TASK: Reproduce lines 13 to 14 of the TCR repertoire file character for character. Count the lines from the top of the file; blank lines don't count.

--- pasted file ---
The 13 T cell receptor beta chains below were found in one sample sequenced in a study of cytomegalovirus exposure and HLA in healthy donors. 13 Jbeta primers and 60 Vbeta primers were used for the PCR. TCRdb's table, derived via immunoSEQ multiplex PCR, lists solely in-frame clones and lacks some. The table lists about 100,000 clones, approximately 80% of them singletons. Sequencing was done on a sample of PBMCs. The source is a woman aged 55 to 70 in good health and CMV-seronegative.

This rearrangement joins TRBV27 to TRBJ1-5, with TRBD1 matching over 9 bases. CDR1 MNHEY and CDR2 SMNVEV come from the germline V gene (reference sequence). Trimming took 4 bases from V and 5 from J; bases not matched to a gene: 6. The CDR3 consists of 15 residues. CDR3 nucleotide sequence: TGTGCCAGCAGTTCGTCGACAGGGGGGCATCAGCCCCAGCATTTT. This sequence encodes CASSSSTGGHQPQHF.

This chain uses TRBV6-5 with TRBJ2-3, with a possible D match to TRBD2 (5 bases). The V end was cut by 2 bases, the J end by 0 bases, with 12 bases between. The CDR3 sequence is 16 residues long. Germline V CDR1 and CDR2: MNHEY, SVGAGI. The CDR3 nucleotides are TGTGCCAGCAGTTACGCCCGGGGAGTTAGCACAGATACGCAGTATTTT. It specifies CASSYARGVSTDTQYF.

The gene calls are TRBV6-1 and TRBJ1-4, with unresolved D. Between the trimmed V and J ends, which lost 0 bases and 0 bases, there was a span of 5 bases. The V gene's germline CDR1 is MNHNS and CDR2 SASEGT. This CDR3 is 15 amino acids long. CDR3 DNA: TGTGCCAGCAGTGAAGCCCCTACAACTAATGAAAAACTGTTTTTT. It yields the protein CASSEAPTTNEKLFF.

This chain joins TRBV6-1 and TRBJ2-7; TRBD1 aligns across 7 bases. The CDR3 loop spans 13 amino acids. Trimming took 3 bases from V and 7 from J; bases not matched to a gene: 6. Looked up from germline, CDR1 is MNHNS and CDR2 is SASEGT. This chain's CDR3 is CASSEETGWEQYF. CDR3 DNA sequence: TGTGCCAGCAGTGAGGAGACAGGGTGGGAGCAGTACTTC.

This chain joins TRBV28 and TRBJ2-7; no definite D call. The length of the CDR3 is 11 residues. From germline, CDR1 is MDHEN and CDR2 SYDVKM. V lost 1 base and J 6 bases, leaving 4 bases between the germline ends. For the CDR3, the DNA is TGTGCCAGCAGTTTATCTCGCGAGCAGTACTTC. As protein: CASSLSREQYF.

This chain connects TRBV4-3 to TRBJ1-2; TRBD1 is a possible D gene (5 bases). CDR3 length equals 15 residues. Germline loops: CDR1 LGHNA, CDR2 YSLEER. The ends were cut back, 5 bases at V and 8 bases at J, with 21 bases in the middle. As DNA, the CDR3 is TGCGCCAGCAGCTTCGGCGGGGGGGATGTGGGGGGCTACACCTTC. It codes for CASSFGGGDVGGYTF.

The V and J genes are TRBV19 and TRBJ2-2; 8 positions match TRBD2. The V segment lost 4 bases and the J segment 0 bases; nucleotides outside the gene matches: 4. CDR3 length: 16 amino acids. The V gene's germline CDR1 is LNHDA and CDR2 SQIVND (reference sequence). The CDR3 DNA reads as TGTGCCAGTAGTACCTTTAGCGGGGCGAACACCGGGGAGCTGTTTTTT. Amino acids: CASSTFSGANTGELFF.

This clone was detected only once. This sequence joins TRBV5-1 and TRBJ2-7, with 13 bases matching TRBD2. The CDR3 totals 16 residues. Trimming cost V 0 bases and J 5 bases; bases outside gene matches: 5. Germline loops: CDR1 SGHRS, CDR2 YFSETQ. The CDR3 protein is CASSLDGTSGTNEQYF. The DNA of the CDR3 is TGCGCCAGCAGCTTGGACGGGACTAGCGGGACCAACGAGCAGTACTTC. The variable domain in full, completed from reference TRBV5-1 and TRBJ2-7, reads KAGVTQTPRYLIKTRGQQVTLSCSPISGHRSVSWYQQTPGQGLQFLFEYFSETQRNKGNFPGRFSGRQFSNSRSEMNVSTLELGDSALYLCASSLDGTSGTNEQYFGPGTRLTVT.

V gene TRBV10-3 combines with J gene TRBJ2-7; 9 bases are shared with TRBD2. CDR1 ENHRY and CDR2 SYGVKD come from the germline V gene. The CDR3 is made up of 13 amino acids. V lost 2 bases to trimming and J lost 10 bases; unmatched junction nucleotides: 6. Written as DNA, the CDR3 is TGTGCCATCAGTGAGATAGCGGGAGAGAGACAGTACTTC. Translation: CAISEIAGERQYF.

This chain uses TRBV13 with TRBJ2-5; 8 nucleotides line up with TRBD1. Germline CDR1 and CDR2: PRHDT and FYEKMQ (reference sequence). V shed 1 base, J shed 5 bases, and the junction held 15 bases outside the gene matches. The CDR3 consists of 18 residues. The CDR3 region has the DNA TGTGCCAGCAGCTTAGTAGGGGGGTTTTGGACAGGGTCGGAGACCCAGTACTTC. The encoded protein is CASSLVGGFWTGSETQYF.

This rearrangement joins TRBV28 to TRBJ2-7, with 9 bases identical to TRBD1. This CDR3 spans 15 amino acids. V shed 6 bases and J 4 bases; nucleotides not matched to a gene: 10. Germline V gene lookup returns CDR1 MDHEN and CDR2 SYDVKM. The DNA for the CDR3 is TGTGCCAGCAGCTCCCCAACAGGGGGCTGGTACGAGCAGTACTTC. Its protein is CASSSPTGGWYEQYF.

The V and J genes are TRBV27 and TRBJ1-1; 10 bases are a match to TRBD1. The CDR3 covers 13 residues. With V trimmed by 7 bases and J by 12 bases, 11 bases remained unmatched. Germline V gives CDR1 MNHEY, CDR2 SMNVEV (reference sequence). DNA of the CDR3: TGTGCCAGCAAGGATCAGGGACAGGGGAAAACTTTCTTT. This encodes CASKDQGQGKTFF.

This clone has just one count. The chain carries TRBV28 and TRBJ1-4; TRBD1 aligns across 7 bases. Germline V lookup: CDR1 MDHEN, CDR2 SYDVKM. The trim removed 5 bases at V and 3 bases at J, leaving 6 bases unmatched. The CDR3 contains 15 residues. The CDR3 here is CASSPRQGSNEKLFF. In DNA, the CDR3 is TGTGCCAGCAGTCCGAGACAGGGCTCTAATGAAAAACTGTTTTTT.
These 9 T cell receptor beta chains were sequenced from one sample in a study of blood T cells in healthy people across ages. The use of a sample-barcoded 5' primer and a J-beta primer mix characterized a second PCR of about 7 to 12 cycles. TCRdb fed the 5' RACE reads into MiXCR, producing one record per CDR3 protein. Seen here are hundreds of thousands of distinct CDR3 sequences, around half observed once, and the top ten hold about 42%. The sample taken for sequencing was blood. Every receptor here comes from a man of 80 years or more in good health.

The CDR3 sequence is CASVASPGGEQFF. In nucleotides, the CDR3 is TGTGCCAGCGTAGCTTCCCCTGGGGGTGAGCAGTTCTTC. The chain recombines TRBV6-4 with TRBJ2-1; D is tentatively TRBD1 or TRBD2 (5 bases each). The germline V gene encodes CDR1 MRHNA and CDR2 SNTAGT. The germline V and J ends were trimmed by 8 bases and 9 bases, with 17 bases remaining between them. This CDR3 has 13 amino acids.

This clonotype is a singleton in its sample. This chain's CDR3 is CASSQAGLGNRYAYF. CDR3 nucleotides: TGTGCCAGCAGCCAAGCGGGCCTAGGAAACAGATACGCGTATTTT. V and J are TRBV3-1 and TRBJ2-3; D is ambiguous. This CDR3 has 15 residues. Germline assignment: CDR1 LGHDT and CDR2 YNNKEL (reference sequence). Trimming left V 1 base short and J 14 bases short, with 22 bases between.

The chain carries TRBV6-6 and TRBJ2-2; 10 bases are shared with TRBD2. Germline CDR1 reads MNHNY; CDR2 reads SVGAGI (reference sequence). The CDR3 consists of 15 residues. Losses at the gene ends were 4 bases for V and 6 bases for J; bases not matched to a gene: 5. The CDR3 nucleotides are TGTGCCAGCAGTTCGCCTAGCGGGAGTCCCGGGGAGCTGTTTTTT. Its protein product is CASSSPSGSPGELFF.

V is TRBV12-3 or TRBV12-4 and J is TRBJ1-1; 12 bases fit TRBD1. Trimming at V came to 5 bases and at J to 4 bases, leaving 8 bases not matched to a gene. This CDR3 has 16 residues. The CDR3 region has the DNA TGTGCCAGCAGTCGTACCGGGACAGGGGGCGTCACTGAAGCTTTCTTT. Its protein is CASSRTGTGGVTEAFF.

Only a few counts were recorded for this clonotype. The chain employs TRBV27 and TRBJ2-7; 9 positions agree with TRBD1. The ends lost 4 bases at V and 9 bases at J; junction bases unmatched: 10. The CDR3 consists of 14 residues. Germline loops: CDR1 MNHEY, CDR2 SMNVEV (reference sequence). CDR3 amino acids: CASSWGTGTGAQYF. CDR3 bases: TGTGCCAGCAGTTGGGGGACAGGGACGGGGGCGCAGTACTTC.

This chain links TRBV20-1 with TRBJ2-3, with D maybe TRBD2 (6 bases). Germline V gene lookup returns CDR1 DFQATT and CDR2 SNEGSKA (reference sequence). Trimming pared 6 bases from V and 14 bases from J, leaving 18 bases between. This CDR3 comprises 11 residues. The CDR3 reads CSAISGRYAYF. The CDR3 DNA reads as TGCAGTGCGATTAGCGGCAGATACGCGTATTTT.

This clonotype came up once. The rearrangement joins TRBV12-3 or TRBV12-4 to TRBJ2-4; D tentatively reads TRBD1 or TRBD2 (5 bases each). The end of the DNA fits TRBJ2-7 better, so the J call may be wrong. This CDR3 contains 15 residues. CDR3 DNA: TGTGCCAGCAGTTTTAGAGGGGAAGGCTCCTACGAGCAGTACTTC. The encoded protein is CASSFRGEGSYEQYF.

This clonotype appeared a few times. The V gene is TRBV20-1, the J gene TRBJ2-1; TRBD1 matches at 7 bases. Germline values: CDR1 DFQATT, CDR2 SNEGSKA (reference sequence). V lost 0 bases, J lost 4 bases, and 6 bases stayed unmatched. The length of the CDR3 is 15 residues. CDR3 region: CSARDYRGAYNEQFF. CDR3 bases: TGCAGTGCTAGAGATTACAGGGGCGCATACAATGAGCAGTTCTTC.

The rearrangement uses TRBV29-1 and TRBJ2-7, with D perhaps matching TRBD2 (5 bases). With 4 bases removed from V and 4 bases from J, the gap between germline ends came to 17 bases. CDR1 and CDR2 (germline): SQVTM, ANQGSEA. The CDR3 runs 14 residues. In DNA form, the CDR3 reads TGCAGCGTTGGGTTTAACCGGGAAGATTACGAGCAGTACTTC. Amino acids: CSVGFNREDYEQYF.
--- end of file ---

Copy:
The V and J genes are TRBV27 and TRBJ1-1; 10 bases are a match to TRBD1. The CDR3 covers 13 residues. With V trimmed by 7 bases and J by 12 bases, 11 bases remained unmatched. Germline V gives CDR1 MNHEY, CDR2 SMNVEV (reference sequence). DNA of the CDR3: TGTGCCAGCAAGGATCAGGGACAGGGGAAAACTTTCTTT. This encodes CASKDQGQGKTFF.

This clone has just one count. The chain carries TRBV28 and TRBJ1-4; TRBD1 aligns across 7 bases. Germline V lookup: CDR1 MDHEN, CDR2 SYDVKM. The trim removed 5 bases at V and 3 bases at J, leaving 6 bases unmatched. The CDR3 contains 15 residues. The CDR3 here is CASSPRQGSNEKLFF. In DNA, the CDR3 is TGTGCCAGCAGTCCGAGACAGGGCTCTAATGAAAAACTGTTTTTT.